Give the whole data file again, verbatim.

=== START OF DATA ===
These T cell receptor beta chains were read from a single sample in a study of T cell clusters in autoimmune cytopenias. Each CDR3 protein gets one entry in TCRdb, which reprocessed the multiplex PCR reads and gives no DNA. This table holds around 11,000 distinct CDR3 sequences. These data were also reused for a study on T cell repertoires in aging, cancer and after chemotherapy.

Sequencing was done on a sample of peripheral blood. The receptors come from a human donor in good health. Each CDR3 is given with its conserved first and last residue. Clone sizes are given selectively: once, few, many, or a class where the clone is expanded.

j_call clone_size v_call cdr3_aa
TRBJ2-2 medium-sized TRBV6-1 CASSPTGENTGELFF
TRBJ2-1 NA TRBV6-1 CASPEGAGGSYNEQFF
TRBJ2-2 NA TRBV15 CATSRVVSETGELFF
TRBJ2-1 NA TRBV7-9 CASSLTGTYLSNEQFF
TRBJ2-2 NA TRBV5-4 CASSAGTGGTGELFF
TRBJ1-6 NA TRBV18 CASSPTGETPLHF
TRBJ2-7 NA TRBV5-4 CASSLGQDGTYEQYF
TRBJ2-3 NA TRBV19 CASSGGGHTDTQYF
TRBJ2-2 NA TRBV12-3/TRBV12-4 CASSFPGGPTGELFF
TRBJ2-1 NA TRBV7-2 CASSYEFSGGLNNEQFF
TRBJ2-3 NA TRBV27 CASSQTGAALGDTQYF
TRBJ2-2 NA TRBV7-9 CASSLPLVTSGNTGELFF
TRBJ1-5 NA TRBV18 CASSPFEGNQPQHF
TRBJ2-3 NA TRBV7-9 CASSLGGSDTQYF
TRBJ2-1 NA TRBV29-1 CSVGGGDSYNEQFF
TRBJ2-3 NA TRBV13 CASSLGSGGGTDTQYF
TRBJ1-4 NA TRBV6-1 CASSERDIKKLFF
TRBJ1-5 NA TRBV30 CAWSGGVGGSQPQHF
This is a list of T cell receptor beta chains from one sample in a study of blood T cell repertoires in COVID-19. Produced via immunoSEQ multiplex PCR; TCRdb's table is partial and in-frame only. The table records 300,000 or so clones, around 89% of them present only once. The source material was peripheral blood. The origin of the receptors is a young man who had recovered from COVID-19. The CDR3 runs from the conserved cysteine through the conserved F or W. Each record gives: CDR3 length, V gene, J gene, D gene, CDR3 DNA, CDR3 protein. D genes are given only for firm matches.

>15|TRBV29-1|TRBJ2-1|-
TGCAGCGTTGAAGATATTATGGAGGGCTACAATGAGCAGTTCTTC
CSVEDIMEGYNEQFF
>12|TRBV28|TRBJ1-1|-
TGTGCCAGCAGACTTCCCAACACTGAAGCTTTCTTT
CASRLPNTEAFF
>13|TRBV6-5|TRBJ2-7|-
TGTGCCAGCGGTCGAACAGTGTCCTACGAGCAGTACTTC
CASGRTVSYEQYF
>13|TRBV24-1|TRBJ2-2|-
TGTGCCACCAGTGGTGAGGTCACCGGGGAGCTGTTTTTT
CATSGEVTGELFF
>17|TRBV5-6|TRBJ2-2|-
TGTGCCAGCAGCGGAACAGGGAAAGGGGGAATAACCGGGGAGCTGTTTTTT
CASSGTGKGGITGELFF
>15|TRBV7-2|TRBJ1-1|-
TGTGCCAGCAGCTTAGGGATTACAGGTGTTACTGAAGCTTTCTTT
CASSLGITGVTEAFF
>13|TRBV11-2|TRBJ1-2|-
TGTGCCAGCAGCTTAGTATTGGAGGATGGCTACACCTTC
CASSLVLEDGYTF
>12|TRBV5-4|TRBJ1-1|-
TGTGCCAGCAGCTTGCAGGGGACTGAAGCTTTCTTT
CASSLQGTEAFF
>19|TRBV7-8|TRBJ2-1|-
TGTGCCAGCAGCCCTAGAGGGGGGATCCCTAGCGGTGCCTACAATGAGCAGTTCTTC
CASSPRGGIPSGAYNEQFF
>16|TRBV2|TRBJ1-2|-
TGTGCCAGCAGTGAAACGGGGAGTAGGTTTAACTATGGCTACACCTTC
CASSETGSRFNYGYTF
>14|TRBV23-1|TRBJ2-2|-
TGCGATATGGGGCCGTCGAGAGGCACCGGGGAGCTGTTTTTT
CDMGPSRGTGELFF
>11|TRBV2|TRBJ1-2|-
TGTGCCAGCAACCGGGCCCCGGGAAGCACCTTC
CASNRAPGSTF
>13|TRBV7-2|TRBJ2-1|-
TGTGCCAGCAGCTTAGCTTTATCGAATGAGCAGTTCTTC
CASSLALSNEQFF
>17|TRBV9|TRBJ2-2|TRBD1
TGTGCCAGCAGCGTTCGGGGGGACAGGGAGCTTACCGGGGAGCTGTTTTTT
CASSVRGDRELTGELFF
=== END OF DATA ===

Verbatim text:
These T cell receptor beta chains were read from a single sample in a study of T cell clusters in autoimmune cytopenias. Each CDR3 protein gets one entry in TCRdb, which reprocessed the multiplex PCR reads and gives no DNA. This table holds around 11,000 distinct CDR3 sequences. These data were also reused for a study on T cell repertoires in aging, cancer and after chemotherapy.

Sequencing was done on a sample of peripheral blood. The receptors come from a human donor in good health. Each CDR3 is given with its conserved first and last residue. Clone sizes are given selectively: once, few, many, or a class where the clone is expanded.

j_call clone_size v_call cdr3_aa
TRBJ2-2 medium-sized TRBV6-1 CASSPTGENTGELFF
TRBJ2-1 NA TRBV6-1 CASPEGAGGSYNEQFF
TRBJ2-2 NA TRBV15 CATSRVVSETGELFF
TRBJ2-1 NA TRBV7-9 CASSLTGTYLSNEQFF
TRBJ2-2 NA TRBV5-4 CASSAGTGGTGELFF
TRBJ1-6 NA TRBV18 CASSPTGETPLHF
TRBJ2-7 NA TRBV5-4 CASSLGQDGTYEQYF
TRBJ2-3 NA TRBV19 CASSGGGHTDTQYF
TRBJ2-2 NA TRBV12-3/TRBV12-4 CASSFPGGPTGELFF
TRBJ2-1 NA TRBV7-2 CASSYEFSGGLNNEQFF
TRBJ2-3 NA TRBV27 CASSQTGAALGDTQYF
TRBJ2-2 NA TRBV7-9 CASSLPLVTSGNTGELFF
TRBJ1-5 NA TRBV18 CASSPFEGNQPQHF
TRBJ2-3 NA TRBV7-9 CASSLGGSDTQYF
TRBJ2-1 NA TRBV29-1 CSVGGGDSYNEQFF
TRBJ2-3 NA TRBV13 CASSLGSGGGTDTQYF
TRBJ1-4 NA TRBV6-1 CASSERDIKKLFF
TRBJ1-5 NA TRBV30 CAWSGGVGGSQPQHF
This is a list of T cell receptor beta chains from one sample in a study of blood T cell repertoires in COVID-19. Produced via immunoSEQ multiplex PCR; TCRdb's table is partial and in-frame only. The table records 300,000 or so clones, around 89% of them present only once. The source material was peripheral blood. The origin of the receptors is a young man who had recovered from COVID-19. The CDR3 runs from the conserved cysteine through the conserved F or W. Each record gives: CDR3 length, V gene, J gene, D gene, CDR3 DNA, CDR3 protein. D genes are given only for firm matches.

>15|TRBV29-1|TRBJ2-1|-
TGCAGCGTTGAAGATATTATGGAGGGCTACAATGAGCAGTTCTTC
CSVEDIMEGYNEQFF
>12|TRBV28|TRBJ1-1|-
TGTGCCAGCAGACTTCCCAACACTGAAGCTTTCTTT
CASRLPNTEAFF
>13|TRBV6-5|TRBJ2-7|-
TGTGCCAGCGGTCGAACAGTGTCCTACGAGCAGTACTTC
CASGRTVSYEQYF
>13|TRBV24-1|TRBJ2-2|-
TGTGCCACCAGTGGTGAGGTCACCGGGGAGCTGTTTTTT
CATSGEVTGELFF
>17|TRBV5-6|TRBJ2-2|-
TGTGCCAGCAGCGGAACAGGGAAAGGGGGAATAACCGGGGAGCTGTTTTTT
CASSGTGKGGITGELFF
>15|TRBV7-2|TRBJ1-1|-
TGTGCCAGCAGCTTAGGGATTACAGGTGTTACTGAAGCTTTCTTT
CASSLGITGVTEAFF
>13|TRBV11-2|TRBJ1-2|-
TGTGCCAGCAGCTTAGTATTGGAGGATGGCTACACCTTC
CASSLVLEDGYTF
>12|TRBV5-4|TRBJ1-1|-
TGTGCCAGCAGCTTGCAGGGGACTGAAGCTTTCTTT
CASSLQGTEAFF
>19|TRBV7-8|TRBJ2-1|-
TGTGCCAGCAGCCCTAGAGGGGGGATCCCTAGCGGTGCCTACAATGAGCAGTTCTTC
CASSPRGGIPSGAYNEQFF
>16|TRBV2|TRBJ1-2|-
TGTGCCAGCAGTGAAACGGGGAGTAGGTTTAACTATGGCTACACCTTC
CASSETGSRFNYGYTF
>14|TRBV23-1|TRBJ2-2|-
TGCGATATGGGGCCGTCGAGAGGCACCGGGGAGCTGTTTTTT
CDMGPSRGTGELFF
>11|TRBV2|TRBJ1-2|-
TGTGCCAGCAACCGGGCCCCGGGAAGCACCTTC
CASNRAPGSTF
>13|TRBV7-2|TRBJ2-1|-
TGTGCCAGCAGCTTAGCTTTATCGAATGAGCAGTTCTTC
CASSLALSNEQFF
>17|TRBV9|TRBJ2-2|TRBD1
TGTGCCAGCAGCGTTCGGGGGGACAGGGAGCTTACCGGGGAGCTGTTTTTT
CASSVRGDRELTGELFF